How to Make Spring Come Sooner
I need spring. My soul needs it after the dreary winter days that feel like they've dragged on forever (I know, it's pathetic - I live in Texas where winters are both mild and short). I don't know how people survive and thrive in places where winter reigns throughout most of the year. Here in the Hill Country, winter appears to be desperately trying to hang on, as we had a late freeze last week that was just plain cruel. Our last average frost date is usually the last week of February for Zone 8A. But for a week that started out in the 20s, finishing it up in the 80s was a clear indicator that Spring is here, as per Texas usual.
The weather change made me think of how anxious winter makes me, and the things I do to plan for Spring that keep me going. My fellow gardeners/farmers/nature lovers usually lament with me during the colder months, so I thought I'd share a few of the things I do while waiting for warmer weather.
Not only are they beautiful, but they are informative and helpful for planning your garden. There is nothing better than relaxing in front of a fire with a stack of catalogs, planning for spring. Some of my
favorites include Johnny's Selected Seeds, Baker Creek Heirlooms, and Tomato Growers. You can usually request a catalog for free, and you will have endless entertainment for hours, perusing which heirloom tomato varieties to grow (I couldn't decide so I chose four different ones...we'll see how it goes).
Seed companies have also expanded to include gardening tips, tools and equipment, helpful articles, information specific to different hardiness zones - lots more information than just seeds.
Another option is to join a Seed Savers Exchange, like this one. This is a great option if you are into preserving heirloom varieties and rare plants. Providing a membership to something like this makes a fantastic gift, as well.
On days where it is warm enough to work outside, I like to top off mulch before it is warm enough for the weeds to start growing back. Adding a thick carpet of mulch around trees, flower beds, and gardens is one of the best things you can do for your landscape, in my opinion. Benefits include weed reduction, water retention, and just plain aesthetics. There are tons of mulch options out there, but I prefer something called "first-cut" or "primary". Basically, it is the first shredding of cedar trees native to our area without any added dyes. It has a natural look, is easy to work with, and decomposes rather slowly. I like to do this task before the weeds and brambles reappear with the warm weather and have it looking beautiful for spring.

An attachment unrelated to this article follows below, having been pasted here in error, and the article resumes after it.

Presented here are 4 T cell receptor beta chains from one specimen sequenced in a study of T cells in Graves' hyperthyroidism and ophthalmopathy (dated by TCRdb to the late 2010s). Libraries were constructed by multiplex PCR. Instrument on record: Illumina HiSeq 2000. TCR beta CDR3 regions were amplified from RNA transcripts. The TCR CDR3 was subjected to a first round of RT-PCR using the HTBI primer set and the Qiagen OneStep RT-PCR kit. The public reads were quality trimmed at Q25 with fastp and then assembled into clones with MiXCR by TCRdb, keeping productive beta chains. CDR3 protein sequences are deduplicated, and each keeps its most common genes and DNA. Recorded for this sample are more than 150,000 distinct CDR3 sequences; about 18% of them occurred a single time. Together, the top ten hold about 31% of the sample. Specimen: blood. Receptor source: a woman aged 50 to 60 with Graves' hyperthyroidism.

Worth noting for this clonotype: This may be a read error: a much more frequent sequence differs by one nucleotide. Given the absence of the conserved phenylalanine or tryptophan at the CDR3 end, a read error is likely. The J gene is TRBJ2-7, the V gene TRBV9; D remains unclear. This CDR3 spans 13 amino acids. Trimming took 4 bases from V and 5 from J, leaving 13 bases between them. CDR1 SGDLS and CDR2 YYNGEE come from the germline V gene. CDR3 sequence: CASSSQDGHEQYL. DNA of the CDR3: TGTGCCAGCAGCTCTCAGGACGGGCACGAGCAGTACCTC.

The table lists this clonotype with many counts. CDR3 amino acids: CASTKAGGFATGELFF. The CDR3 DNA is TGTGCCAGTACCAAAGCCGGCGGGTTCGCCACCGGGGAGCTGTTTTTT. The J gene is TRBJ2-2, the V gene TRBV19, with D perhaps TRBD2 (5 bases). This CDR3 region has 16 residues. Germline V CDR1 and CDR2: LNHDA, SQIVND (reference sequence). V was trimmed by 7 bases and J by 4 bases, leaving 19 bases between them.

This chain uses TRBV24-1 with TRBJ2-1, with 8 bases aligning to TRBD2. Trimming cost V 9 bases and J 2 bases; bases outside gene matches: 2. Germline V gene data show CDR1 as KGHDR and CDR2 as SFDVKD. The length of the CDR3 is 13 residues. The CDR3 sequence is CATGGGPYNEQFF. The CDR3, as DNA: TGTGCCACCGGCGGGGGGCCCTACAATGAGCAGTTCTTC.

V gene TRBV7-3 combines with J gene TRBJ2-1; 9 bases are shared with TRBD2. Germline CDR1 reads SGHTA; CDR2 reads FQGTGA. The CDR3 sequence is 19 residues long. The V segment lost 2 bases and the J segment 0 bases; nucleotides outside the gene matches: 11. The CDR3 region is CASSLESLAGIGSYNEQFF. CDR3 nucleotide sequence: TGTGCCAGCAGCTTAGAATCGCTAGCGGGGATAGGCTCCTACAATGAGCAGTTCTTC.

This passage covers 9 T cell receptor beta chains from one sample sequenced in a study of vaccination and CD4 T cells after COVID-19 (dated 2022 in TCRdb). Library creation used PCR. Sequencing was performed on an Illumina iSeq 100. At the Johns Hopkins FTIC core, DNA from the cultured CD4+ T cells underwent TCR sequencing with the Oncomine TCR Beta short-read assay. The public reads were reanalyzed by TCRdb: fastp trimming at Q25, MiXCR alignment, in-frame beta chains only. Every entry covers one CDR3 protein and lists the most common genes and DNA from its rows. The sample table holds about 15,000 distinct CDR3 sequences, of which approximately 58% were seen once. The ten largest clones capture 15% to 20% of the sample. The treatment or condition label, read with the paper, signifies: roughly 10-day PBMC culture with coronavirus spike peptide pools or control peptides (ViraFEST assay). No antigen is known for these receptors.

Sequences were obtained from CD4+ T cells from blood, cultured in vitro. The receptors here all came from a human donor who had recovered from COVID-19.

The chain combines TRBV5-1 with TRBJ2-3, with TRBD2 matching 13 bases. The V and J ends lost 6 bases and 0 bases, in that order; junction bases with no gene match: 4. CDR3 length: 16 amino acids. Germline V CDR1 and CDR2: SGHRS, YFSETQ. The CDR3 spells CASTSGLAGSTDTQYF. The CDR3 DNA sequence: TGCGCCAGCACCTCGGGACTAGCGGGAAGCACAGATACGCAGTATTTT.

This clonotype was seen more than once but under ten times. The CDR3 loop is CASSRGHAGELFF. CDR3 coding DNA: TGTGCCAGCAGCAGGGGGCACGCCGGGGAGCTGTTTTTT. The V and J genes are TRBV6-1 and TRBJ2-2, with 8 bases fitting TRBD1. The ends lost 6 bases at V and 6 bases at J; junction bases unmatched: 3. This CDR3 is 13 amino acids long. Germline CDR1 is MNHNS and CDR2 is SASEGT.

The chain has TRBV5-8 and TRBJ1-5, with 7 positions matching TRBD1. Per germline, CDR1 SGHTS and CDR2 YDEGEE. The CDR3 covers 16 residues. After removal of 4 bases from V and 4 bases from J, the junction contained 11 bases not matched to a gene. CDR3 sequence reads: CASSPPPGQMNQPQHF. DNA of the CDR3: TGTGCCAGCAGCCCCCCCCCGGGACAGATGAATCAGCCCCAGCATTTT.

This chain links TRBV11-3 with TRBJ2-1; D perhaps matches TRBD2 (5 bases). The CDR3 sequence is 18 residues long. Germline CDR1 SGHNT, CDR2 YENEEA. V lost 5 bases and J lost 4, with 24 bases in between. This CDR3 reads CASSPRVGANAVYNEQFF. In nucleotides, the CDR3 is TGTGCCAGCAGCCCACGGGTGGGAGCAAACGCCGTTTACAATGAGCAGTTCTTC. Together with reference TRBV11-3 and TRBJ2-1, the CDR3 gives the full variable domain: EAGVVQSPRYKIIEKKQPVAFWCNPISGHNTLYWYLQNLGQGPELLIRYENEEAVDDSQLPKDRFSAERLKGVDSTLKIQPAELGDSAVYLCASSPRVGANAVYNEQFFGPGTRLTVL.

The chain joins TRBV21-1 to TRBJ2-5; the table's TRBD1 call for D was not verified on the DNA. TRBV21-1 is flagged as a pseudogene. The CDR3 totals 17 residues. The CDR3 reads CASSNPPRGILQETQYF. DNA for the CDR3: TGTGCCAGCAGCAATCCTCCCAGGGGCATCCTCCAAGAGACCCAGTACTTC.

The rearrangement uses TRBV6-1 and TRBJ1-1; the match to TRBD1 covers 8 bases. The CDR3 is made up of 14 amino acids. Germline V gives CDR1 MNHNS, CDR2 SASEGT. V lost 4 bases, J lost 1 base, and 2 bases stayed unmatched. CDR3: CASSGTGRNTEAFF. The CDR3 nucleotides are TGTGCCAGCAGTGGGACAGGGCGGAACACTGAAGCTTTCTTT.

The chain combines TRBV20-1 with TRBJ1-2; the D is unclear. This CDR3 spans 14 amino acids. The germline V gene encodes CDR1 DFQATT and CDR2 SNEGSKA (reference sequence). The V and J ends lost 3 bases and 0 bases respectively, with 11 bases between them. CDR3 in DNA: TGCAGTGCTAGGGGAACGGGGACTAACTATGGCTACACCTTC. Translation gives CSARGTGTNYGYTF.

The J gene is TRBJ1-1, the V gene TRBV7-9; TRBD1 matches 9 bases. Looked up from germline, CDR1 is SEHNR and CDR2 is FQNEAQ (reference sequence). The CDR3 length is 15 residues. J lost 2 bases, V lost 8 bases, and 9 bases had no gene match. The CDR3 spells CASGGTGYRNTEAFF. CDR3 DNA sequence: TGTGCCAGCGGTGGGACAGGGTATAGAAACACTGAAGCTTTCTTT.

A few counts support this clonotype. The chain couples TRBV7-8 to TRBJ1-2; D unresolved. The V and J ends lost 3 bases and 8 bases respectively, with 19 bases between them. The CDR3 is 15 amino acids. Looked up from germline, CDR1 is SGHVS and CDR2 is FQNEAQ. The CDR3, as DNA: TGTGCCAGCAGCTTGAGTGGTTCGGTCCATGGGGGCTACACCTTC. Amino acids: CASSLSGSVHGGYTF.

If you're an anthophile like me, the lack of flowers blooming during the winter can be remedied by
forcing bulbs indoors. If you're unfamiliar with this concept, you can read more about how to do it here. It's really very simple, and if you know which end of a bulb is up, then you can do it. Bulbs can be forced year-round, but winter is the most popular time to do it since there isn't much color elsewhere. Amaryllis and paperwhites are the easiest, but other bulbs can be forced, as well. I like to give bulbs in mason jars as Christmas gifts, which you can see below.
Eventually, spring is here, and all the little things I did during the winter proved effective because I survived. :) When I find the first bird nest of the season, it's official.
How do you get through the winter? What do you do when you're looking forward to spring? Share in the comments below.